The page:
Help… my girlfriend lost a baby

 What do you do in such a case? Listen and ask what she needs. Don’t fill in what you could do. Ask. Also congratulate her on motherhood, this may sound strange but it is something you should do. Because… despite the lost pregnancy, she did become a mother. Do you want more tips and handles what you could do for your girlfriend? Download my “Do and don’t”. This document will give you insight into what helps and what can really go wrong.


Silent sadness

If you’ve had a miscarriage or have given birth to a stillborn baby, the world stops. You wonder if you’ve ended up in hell. You are overcome with emotions. Sometimes you don’t recognize yourself.

Everyone else continues with their lives and your world comes to a standstill. Because everyone else continues with their lives (which is logical), distance is created unnoticed and the connection between them is different.

While those that it happens to need time to pick up life. This is not simply arranged with a snap of the finger. Losing a child is an intense and it traumatic event. It’s not just back to normal after about four months. The will is really there to pick up life again, but it often simply does not work.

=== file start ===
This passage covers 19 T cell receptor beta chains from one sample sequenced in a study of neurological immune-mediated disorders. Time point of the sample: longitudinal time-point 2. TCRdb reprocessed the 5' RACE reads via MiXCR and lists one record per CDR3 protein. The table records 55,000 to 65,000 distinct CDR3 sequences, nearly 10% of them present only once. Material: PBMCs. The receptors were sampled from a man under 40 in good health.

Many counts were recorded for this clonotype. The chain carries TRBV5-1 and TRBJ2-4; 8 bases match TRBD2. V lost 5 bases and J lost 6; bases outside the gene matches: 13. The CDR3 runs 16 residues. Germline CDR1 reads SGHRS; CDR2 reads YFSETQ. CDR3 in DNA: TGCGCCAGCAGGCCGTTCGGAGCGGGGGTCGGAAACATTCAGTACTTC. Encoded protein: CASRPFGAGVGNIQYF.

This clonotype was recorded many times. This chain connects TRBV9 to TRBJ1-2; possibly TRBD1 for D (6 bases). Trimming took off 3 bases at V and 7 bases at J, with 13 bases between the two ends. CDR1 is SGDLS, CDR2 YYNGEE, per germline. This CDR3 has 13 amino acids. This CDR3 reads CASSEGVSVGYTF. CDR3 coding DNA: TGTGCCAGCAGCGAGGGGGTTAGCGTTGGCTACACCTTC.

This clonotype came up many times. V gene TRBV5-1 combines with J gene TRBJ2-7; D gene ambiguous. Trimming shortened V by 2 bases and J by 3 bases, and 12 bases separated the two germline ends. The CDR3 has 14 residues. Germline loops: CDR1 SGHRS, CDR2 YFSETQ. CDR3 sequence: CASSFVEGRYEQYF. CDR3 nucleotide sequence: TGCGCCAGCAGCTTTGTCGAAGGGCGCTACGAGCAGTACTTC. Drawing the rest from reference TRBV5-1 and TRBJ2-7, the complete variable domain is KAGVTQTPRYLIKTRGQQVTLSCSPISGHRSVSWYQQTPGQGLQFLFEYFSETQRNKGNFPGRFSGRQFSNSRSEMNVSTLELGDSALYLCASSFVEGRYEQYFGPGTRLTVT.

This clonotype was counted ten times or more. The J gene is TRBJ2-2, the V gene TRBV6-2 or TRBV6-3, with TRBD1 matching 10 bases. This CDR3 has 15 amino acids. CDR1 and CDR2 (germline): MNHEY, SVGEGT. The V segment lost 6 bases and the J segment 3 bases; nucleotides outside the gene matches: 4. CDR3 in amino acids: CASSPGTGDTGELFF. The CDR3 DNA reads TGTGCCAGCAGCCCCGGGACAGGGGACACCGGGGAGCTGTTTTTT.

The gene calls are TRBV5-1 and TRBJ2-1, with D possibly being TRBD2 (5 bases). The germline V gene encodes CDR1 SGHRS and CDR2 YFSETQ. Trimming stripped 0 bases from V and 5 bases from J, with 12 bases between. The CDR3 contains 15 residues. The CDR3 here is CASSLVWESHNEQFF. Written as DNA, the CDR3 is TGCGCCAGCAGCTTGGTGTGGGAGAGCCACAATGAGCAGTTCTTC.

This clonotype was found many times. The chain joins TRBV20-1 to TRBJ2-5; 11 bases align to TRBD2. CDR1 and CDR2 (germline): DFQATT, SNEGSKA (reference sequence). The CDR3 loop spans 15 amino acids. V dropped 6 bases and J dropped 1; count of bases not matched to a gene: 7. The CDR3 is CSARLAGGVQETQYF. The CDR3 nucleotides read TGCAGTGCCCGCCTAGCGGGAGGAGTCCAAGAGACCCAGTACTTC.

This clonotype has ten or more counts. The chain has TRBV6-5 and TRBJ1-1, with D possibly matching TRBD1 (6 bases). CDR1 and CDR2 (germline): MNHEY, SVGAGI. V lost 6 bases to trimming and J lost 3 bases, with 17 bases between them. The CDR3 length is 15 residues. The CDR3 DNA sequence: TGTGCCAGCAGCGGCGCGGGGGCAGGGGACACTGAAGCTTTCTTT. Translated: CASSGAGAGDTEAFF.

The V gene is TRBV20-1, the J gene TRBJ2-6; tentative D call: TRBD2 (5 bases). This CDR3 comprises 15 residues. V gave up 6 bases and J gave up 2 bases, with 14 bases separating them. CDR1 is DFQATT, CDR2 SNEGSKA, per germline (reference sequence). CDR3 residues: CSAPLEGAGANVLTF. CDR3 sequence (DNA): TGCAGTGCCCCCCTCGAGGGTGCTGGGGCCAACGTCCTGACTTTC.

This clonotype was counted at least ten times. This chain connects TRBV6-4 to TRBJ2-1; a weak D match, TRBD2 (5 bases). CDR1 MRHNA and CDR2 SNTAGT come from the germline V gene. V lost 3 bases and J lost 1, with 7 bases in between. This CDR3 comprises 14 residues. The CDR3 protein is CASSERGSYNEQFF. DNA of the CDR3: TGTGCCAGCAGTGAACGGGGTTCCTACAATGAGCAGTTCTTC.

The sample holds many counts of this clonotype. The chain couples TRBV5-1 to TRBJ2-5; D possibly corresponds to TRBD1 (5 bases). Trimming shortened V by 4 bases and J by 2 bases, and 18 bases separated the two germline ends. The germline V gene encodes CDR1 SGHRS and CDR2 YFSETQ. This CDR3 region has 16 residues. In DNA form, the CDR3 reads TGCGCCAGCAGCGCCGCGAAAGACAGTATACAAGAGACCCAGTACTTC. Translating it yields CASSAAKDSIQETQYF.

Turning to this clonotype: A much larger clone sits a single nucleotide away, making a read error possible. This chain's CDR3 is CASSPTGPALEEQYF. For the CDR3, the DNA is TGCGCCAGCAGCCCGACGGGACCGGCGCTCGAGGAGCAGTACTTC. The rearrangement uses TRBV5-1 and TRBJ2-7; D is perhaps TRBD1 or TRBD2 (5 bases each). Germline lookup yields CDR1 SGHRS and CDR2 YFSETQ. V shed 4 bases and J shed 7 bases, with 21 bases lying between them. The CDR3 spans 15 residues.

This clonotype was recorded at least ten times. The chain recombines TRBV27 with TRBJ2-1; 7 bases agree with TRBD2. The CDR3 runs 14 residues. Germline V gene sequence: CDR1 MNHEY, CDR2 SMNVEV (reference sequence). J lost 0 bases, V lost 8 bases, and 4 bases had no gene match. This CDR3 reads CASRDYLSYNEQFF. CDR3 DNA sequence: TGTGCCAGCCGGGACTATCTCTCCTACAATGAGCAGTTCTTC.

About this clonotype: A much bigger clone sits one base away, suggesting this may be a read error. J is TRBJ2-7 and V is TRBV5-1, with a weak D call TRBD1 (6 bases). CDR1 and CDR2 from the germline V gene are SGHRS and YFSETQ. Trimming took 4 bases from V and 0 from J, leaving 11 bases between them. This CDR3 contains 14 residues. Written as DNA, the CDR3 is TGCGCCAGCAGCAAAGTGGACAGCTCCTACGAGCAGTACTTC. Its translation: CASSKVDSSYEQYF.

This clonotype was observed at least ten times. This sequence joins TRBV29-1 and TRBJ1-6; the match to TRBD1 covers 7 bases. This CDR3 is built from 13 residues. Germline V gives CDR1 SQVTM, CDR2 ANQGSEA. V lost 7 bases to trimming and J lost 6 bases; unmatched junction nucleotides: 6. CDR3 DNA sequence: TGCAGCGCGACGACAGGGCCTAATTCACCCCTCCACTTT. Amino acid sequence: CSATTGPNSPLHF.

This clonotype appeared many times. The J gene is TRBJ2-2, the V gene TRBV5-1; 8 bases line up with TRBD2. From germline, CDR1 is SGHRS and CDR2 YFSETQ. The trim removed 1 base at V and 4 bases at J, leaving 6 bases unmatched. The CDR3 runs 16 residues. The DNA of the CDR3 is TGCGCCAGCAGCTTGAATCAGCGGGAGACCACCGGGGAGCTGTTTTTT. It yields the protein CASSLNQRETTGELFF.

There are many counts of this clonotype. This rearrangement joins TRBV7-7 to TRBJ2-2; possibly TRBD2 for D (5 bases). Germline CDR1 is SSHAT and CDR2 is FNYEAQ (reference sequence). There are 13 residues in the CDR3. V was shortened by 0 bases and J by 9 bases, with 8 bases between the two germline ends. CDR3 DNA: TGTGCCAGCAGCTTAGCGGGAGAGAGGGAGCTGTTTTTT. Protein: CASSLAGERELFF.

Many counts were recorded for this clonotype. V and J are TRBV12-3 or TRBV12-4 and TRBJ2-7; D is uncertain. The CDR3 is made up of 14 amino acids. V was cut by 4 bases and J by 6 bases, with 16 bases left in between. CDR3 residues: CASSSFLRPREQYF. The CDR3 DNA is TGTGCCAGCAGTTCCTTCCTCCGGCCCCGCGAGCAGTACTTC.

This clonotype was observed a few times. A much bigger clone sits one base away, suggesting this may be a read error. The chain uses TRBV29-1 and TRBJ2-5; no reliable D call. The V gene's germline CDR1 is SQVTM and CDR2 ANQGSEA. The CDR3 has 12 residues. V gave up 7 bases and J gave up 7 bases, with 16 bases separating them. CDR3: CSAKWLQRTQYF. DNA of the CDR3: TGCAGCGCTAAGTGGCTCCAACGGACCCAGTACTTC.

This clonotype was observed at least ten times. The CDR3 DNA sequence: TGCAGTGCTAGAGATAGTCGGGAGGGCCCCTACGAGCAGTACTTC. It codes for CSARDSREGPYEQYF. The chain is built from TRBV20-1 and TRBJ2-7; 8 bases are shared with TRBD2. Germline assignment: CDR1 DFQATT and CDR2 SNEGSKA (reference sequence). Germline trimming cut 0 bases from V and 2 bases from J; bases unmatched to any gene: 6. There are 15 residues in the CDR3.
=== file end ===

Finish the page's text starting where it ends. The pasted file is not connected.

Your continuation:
Due to the traumatic event, life comes to a standstill and because everyone else continues to live, there is still sadness. Silent sadness because the distance between them grows unnoticed over time. Time it takes to recover and heal. Time that everyone else spends on their own lives. The sadness gets further into the background and because of that you get silent sadness.


What remains is love

Parents of stillborn children are left empty-handed, literally empty-handed. There are no memories and experiences.

They only have the period from the birth until the goodbye that their baby is here. Then that too will stop.

What does not stop is the love for your child. That will last forever. I had to let go of Tom and Tim 16 and 15 years ago. But my love for them is so deep and intense that it grows, still does, and will never go away.


LIFE after survival

As a mother of two stillborn boys Tom and Tim, I lived in survival mode for a long time because it was such a traumatic event.

Having to let go of your children literally turns your life upside down. The children you have longed for are taken from you at the snap of your finger. It does take a few things to become truly happy again.

You can read how I did that in my book. A book that not only provides insight and recognition to fellow sufferers but is certainly also recommended for those around you because they often cannot imagine what happens in someone’s life if this happens to them.